By Rick Nauert Ph.D.
Reviewed by John M. Grohol, Psy.D.
December 11, 2014
New research finds that teens diagnosed with attention-deficit hyperactivity disorder (ADHD) and conduct disorder are more likely to use alcohol and tobacco.
The Cincinnati Children’s Hospital Medical Center study is among the first to assess such an association in this age group.
Conduct disorder is a behavioral and emotional disorder marked by aggressive, destructive, or deceitful behavior.
The study is published in the journal Drug and Alcohol Dependence.
Experts say the ability to identify youth at risk for substance abuse issues is critical.
“Early onset of substance abuse is a significant public health concern,” said William Brinkman, M.D., a pediatrician at Cincinnati Children’s Hospital Medical Center and the study’s lead author.
“Adolescents who use substances before the mid-teen years are more likely to develop dependence on them than those who start later. This is why prevention is so important.”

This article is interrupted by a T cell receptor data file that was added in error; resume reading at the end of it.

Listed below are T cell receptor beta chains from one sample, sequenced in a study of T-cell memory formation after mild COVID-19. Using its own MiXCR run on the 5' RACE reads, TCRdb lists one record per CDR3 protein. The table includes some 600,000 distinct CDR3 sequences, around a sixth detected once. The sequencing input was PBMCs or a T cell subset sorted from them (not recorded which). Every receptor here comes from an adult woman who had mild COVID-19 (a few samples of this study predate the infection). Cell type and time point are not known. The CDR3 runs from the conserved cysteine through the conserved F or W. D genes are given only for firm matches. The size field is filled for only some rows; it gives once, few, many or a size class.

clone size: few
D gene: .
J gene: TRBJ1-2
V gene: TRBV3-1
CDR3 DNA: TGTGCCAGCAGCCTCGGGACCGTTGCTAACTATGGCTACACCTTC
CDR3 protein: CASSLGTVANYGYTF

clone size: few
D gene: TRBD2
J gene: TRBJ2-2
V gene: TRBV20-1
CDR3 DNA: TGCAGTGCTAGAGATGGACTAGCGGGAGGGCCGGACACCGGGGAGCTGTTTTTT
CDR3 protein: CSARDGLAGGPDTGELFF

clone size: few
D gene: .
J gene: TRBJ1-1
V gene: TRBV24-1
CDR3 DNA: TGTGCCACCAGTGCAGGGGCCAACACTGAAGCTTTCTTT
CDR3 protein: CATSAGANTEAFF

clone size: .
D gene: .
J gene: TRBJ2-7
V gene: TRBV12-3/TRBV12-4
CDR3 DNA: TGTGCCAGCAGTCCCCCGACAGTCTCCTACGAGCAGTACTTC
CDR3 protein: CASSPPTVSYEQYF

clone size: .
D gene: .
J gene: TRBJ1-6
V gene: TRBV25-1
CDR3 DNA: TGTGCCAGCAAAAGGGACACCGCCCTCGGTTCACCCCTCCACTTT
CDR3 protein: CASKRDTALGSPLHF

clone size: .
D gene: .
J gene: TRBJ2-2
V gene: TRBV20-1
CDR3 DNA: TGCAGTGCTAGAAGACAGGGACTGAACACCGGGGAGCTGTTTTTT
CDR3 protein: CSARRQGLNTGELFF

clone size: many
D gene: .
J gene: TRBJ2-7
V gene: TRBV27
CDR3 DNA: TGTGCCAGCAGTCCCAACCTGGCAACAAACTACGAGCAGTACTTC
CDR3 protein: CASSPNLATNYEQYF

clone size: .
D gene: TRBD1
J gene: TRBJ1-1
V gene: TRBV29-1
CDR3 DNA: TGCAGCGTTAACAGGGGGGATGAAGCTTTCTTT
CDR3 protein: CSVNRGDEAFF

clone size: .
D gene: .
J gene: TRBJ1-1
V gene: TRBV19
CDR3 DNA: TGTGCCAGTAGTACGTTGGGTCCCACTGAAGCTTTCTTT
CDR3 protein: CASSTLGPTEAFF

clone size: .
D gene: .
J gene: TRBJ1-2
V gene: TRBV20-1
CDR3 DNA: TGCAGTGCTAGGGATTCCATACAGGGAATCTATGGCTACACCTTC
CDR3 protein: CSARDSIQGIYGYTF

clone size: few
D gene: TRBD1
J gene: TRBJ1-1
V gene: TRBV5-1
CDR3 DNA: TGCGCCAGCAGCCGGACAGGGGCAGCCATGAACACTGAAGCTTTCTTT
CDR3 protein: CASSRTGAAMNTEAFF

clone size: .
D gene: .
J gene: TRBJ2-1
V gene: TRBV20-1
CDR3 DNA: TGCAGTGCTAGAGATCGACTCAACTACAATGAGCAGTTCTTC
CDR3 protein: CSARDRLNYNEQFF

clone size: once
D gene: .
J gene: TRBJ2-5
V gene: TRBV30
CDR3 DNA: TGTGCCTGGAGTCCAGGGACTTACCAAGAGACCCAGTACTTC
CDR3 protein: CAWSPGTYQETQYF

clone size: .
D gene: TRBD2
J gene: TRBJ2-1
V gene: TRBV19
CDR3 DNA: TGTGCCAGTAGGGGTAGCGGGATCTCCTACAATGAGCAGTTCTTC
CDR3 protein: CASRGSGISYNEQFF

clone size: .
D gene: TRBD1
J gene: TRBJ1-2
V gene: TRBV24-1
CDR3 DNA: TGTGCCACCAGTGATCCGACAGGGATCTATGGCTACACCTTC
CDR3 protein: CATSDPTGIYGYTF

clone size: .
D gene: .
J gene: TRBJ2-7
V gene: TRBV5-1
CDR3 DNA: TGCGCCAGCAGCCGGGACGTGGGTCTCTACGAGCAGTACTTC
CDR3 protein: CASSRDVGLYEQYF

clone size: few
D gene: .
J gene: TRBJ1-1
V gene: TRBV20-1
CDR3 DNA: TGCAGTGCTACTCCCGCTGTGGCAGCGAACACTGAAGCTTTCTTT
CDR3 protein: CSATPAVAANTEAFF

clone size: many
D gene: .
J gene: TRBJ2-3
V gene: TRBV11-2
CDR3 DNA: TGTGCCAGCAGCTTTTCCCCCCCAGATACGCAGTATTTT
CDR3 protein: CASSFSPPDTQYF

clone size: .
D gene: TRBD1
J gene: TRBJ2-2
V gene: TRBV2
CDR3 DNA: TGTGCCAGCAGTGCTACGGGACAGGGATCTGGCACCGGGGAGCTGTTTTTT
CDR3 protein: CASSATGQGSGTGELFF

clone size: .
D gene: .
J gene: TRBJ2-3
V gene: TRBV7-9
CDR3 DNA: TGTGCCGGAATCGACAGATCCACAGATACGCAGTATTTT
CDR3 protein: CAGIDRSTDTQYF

Brinkman and colleagues studied data on more than 2,500 teens between the ages of 12 and 15. The data came from the 2000-2004 National Health and Nutrition Examination Survey (NHANES), which is a nationally representative sample of the United State population designed to collect information about health.
In the study, investigators discovered teens with a diagnosis of ADHD and conduct disorder had a three- to five-times increased likelihood of using tobacco and alcohol and initiated use at a younger age than those who had neither disorder.
However, having ADHD alone (or without a behavioral issue) was associated with an increased likelihood of tobacco use but not alcohol use.